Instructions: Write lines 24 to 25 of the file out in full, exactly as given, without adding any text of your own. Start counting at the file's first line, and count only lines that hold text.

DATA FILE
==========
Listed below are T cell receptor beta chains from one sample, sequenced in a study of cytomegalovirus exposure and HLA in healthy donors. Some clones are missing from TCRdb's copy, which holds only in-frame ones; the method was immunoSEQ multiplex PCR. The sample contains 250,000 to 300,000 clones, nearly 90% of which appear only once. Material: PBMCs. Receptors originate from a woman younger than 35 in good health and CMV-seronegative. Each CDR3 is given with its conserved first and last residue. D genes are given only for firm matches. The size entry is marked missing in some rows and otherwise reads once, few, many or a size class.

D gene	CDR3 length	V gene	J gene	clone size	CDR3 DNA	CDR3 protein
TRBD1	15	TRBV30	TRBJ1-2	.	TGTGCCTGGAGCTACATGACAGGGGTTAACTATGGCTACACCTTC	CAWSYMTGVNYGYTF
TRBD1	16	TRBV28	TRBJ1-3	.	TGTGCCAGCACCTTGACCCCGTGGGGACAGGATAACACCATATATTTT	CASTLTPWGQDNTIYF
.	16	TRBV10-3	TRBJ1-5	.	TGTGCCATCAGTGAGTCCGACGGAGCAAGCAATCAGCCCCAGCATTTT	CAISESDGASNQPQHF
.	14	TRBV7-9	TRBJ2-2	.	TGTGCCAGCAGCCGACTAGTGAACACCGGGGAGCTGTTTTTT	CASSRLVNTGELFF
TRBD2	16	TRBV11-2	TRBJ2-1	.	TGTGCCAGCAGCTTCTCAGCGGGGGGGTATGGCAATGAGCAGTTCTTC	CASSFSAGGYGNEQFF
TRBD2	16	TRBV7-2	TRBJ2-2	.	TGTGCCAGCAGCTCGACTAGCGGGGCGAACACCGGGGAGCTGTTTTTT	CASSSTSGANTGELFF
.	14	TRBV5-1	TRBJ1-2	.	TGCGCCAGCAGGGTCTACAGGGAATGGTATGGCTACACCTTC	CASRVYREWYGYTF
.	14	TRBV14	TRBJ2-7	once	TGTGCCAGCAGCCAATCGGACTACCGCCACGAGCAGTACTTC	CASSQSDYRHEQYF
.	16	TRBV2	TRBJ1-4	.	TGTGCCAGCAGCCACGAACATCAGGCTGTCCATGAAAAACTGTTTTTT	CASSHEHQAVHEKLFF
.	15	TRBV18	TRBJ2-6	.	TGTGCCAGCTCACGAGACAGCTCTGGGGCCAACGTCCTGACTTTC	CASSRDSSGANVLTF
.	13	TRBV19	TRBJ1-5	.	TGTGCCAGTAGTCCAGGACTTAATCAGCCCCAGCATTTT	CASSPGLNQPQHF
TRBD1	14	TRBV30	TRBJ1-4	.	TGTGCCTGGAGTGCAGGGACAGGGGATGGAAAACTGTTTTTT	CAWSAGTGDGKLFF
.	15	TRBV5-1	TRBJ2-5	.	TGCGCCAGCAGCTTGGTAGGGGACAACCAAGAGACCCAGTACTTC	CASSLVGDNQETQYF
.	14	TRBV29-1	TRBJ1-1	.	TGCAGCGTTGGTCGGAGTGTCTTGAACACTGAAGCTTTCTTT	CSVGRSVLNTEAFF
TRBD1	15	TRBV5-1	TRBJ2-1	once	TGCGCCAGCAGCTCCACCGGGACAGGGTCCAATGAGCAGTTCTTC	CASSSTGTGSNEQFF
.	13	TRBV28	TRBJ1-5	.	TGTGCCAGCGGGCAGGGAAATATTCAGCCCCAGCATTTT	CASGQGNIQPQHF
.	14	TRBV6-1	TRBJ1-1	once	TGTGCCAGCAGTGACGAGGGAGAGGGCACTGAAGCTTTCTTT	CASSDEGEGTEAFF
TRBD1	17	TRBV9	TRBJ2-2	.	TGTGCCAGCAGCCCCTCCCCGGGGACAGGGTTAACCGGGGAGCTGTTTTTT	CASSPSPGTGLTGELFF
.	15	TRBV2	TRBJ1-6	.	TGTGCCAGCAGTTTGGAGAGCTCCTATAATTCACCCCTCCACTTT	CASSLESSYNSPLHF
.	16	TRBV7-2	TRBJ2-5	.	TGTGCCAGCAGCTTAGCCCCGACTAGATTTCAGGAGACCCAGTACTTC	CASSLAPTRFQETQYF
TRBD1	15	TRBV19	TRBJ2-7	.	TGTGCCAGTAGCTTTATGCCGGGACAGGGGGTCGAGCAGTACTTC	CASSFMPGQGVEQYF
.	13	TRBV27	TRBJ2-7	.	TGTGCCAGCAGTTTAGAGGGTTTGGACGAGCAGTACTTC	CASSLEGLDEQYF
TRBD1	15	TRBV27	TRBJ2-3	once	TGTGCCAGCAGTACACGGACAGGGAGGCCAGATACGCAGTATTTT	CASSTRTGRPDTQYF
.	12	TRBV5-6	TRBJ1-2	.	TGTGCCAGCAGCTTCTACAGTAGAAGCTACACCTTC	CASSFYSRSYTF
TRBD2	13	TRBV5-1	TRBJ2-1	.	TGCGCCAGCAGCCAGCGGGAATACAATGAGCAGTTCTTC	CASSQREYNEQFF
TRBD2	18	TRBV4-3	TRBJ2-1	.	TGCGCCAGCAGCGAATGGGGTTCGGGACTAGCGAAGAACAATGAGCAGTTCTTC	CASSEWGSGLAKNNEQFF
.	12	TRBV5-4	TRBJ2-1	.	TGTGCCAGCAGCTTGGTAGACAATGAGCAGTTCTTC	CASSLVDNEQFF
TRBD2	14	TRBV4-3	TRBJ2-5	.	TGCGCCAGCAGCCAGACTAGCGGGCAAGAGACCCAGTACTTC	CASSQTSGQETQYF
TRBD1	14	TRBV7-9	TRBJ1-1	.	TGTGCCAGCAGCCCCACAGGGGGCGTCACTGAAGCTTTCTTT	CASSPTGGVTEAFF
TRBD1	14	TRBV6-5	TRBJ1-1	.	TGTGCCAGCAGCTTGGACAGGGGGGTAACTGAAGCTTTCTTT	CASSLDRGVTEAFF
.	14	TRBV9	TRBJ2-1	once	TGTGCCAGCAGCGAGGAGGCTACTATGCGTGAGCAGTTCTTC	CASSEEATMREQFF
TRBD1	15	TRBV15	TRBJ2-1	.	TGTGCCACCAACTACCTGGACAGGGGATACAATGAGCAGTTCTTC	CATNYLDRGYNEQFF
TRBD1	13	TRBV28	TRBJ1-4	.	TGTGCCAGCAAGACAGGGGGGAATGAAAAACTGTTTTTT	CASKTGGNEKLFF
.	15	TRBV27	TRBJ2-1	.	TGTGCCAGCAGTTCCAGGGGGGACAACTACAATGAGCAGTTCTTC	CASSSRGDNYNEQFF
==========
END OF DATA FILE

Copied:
.	13	TRBV27	TRBJ2-7	.	TGTGCCAGCAGTTTAGAGGGTTTGGACGAGCAGTACTTC	CASSLEGLDEQYF
TRBD1	15	TRBV27	TRBJ2-3	once	TGTGCCAGCAGTACACGGACAGGGAGGCCAGATACGCAGTATTTT	CASSTRTGRPDTQYF